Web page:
• Develop strategies for supporting implementation of the CLA (2012-2013)

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Goal 3.7 Implement Collegiate Learning Assessment (CLA)

Team leader: David Crook

Team members: Raymond Moy, Karrin Wilks, Melissa Uber


Summary

In a report released fall 2011, the Assessment Task Force recommended adoption of the CLA as a standardized assessment of learning outcomes at CUNY's undergraduate institutions. We will complete an implementation report, plan and execute a pilot of the CLA at four colleges in Spring 2012, procure the CLA for fall 2012 administration, and for the full fall 2012 administration, develop guidelines and procedures for drawing samples, administering the exam, and gathering and reporting the data. We hope to gain buy-in from academic administration and faculty for use of the CLA both for assessment and accountability. 


Progress toward success indicators

  • The implementation report was completed and disseminated in December.   
  • Four colleges—Brooklyn, City, LaGuardia and Bronx Community agreed to pilot the assessment in Spring 2012. We prepared briefing materials and met with representatives of all four colleges. The pilots were successful. A debriefing meeting followed.
  • Presented guidelines and procedures to all colleges in a plenary briefing meeting in May.
  • Administration plans have been submitted. We are on track for full administration fall 2012.
  • The NYS Comptroller accepted CUNY's argument for single source procurement.
  • We are working with OAS to configure Hobsons Retain for use by the colleges in recruiting students to take the assessment.
  • We have prepared a website containing resource materials for the CLA. 

Plans and timeline

  • Resolve procurement issues August and September 2012.
  • Administer the CLA to a sample of 100 freshmen at each undergraduate college fall 2012 and to a sample of 100 seniors in spring 2013.
  • Assist the colleges with interpreting the results when they become available summer 2013 and incorporating the CLA into a broader agenda of assessment. 
  • The 2012-13 PMP report will contain a new CLA-related metric: ability to recruit the specified samples. 

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Goal 3.8: Working with a panel of math faculty, develop common standards for arithmetic and elementary algebra. 

Team leader: David Crook

Team members: Raymond Moy, Karrin Wilks, Joan Lucariello, (Mona Fabricant, faculty members appointed to the math panel from each department offering remedial instruction)

Summary

The panel was originally charged with developing specifications for a common departmental final exam that as part of the course grade in elementary algebra will determine readiness for credit-bearing coursework in math.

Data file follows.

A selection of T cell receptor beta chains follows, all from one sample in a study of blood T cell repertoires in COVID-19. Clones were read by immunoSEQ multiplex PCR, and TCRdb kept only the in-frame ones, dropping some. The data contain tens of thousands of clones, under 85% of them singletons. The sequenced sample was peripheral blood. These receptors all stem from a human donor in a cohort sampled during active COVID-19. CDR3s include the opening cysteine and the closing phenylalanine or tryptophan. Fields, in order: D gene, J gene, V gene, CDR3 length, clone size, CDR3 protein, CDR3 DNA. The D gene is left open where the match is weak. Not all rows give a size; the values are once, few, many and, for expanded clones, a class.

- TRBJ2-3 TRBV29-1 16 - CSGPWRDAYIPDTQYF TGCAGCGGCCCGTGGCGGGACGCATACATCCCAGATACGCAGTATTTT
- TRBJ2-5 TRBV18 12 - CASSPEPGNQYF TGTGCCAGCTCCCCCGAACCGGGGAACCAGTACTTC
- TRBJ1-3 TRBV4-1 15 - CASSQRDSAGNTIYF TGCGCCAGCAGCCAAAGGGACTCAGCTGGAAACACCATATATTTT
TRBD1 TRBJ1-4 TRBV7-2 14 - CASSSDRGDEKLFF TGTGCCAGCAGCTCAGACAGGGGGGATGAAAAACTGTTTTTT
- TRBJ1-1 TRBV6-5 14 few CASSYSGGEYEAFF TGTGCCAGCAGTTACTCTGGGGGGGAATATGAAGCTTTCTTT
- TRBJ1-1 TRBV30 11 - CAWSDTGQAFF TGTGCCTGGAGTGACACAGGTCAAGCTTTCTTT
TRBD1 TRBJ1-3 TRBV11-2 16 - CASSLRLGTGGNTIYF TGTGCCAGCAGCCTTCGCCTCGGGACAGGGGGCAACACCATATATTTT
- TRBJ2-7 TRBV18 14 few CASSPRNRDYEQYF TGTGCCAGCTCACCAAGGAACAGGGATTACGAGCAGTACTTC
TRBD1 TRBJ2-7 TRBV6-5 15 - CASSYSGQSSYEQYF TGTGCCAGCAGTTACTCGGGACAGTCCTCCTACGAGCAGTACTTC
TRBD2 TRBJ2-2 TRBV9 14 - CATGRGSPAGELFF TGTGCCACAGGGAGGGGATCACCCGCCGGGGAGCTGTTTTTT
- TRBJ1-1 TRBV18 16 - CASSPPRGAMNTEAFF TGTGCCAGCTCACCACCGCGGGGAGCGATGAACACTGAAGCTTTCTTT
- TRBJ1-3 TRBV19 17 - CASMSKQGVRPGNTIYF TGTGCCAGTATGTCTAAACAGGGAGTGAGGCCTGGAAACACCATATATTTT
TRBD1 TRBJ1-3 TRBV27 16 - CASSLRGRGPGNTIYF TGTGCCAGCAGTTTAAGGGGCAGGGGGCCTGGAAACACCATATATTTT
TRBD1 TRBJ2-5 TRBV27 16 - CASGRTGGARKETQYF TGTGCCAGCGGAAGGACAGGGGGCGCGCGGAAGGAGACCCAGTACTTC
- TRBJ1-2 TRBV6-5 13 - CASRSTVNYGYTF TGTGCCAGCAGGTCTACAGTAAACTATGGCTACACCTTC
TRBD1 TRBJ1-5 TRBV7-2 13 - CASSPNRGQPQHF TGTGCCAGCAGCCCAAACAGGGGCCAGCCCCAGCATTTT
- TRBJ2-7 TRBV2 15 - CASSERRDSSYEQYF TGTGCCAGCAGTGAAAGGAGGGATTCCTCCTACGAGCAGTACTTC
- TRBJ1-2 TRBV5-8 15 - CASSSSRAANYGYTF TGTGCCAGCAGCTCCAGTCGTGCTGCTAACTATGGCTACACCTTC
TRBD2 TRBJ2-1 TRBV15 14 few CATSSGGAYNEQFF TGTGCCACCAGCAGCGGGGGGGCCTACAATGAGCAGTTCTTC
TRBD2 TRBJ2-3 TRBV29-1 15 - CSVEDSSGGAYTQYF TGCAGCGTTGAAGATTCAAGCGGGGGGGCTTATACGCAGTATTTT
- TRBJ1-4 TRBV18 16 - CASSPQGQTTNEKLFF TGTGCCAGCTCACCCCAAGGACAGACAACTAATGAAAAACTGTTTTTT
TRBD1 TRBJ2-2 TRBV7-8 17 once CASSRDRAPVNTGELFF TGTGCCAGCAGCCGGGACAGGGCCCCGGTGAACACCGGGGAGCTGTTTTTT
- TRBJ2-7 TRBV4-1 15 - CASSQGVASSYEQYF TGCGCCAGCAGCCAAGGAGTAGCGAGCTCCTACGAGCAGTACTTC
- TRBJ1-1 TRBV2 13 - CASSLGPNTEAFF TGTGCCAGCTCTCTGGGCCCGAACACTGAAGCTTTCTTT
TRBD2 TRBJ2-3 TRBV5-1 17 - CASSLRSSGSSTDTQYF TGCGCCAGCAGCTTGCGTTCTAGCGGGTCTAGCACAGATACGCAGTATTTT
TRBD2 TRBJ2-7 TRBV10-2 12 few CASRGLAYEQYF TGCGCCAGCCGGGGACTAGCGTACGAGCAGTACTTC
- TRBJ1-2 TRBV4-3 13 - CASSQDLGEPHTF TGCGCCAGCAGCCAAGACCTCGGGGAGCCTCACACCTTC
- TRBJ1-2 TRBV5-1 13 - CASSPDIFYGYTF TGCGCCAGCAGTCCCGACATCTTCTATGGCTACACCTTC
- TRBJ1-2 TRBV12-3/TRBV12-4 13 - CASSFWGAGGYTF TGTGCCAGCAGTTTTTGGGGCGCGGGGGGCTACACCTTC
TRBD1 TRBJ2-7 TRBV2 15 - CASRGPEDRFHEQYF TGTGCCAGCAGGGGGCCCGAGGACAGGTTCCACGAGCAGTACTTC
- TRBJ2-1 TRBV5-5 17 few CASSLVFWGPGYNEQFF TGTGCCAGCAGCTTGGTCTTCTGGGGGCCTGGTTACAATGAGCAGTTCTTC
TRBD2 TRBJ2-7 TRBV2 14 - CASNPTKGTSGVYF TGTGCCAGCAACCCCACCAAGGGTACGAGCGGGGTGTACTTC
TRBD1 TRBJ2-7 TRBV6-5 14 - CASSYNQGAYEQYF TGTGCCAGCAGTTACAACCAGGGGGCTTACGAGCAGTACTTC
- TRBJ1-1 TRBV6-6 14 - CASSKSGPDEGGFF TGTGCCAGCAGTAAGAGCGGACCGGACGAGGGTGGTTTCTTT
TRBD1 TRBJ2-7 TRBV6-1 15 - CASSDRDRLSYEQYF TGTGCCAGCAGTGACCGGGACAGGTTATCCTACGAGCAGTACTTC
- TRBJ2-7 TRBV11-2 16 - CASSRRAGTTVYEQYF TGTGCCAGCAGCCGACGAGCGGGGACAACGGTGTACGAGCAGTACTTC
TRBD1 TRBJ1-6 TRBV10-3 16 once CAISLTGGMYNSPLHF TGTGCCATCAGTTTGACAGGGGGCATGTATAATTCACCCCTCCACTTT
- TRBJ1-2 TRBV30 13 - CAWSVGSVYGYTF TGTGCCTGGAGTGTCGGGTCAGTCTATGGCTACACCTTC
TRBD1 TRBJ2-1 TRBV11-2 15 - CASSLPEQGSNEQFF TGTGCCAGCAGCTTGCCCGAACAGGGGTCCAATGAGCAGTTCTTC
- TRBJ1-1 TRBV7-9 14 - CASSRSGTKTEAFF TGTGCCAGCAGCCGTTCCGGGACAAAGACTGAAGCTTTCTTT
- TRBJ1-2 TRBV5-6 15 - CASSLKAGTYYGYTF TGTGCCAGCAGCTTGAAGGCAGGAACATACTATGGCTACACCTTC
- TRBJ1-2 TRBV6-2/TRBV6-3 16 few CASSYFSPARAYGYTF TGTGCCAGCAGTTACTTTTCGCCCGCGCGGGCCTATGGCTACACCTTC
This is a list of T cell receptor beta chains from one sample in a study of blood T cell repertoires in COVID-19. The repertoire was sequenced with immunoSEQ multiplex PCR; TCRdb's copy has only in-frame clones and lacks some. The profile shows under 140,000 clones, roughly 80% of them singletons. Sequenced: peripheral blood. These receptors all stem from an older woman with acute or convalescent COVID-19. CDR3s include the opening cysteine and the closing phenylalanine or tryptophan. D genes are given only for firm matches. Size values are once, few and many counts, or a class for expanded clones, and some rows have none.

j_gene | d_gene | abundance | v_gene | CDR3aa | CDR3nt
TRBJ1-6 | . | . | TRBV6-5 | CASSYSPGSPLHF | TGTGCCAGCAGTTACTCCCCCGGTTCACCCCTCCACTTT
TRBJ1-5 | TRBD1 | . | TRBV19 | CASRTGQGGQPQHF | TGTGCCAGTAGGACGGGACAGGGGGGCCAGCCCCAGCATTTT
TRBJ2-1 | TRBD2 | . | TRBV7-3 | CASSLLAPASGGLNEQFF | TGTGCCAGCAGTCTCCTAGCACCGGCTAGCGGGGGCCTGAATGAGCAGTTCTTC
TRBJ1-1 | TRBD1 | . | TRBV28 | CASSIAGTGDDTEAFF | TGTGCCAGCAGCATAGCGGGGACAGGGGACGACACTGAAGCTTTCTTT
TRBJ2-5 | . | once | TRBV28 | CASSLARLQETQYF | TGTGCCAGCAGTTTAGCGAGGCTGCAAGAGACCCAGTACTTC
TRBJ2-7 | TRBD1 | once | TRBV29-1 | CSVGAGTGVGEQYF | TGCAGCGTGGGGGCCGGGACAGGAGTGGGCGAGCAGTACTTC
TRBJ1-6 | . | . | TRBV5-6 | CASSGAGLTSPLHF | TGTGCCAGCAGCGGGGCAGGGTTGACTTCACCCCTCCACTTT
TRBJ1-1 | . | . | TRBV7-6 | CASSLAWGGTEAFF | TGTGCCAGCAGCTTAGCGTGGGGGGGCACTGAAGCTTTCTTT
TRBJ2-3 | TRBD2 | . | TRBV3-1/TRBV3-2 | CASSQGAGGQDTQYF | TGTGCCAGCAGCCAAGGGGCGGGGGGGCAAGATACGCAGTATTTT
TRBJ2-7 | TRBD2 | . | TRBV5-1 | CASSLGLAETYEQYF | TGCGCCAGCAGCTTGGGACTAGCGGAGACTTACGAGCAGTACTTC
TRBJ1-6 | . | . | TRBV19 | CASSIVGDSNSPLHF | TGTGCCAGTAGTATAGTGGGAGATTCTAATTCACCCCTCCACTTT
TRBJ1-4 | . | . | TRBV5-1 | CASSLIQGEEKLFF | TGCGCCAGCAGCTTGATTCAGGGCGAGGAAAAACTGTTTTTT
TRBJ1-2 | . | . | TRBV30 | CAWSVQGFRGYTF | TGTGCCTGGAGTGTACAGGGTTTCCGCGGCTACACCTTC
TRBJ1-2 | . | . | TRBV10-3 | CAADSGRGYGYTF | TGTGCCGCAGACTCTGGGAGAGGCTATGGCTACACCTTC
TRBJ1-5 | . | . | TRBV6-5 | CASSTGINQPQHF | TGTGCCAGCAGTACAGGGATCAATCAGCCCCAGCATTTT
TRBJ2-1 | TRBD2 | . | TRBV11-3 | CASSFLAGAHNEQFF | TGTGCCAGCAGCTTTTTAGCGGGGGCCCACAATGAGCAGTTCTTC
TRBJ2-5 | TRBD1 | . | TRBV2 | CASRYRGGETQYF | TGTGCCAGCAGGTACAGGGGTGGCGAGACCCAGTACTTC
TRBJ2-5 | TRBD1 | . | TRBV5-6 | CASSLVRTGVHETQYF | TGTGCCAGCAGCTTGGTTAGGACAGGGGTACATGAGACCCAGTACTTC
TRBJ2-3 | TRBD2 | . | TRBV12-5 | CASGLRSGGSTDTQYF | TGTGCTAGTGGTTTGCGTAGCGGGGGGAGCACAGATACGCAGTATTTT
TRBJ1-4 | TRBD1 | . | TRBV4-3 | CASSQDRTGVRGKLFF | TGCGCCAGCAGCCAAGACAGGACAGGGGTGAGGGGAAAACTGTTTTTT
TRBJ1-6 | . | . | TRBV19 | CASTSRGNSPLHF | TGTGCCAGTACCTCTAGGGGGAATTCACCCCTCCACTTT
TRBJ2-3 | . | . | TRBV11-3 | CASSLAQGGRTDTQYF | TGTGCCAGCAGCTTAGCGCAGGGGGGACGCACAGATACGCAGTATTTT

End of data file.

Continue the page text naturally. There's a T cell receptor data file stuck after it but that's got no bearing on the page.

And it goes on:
Progress toward success indicators

  • The Panel agreed on a common set of topics that students should master on exit from elementary algebra.
  • The Panel agreed to a standard of college readiness based on the grade in elementary algebra and a common departmental final.
  • A set of guidelines for implementation of the new exit standard was developed and disseminated to the colleges and the math discipline council.
  • 8 alternative forms of the common departmental were developed by a team of item writers;
  • These 8 forms were piloted in May at several colleges.  More than 3,000 students took the test.
  • In June, the results of the pilot were analyzed and the test-item bank revised and finalized.

Plans and timeline

  • Maple TA software is being procured for use in administering the common departmental final online starting fall 2012.
  • During the summer and fall of 2012 a sample exam will be prepared and distributed to faculty.
  • During the summer and fall of 2012 a curriculum guide and study materials will be prepared for faculty and students. 
  • The exam will be administered in all elementary algebra departments in December 2012. 
  • During the 2012-2013 academic year, the item bank will be refreshed.   

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Goal 3.9: Increase student success in reading and writing

Team leader: Karrin Wilks

Team members: Gayle Cooper-Shpirt, Erin Croke, David Crook, Ljubica Depovic, Rebecca Leece, Ray Moy, Leslee Oppenheim, Lauren Rubin

Summary

The OAA Reading Group is working with groups of faculty at the appropriate campuses to evaluate the effectiveness of CUNY's approach to developmental reading, with particular attention to different curricular and pedagogical models, and the adequacy of the current basic reading assessment to gauge readiness for reading tasks required in introductory and general education courses.    

Progress toward success indicators

  • established OAA steering committee
  • reviewed system-level data on developmental reading outcomes, and relevant reports and research
  • catalogued CUNY remedial curriculum/ course sequences
  • supported CUNY "best practices in reading and writing instruction" conference (held October 29)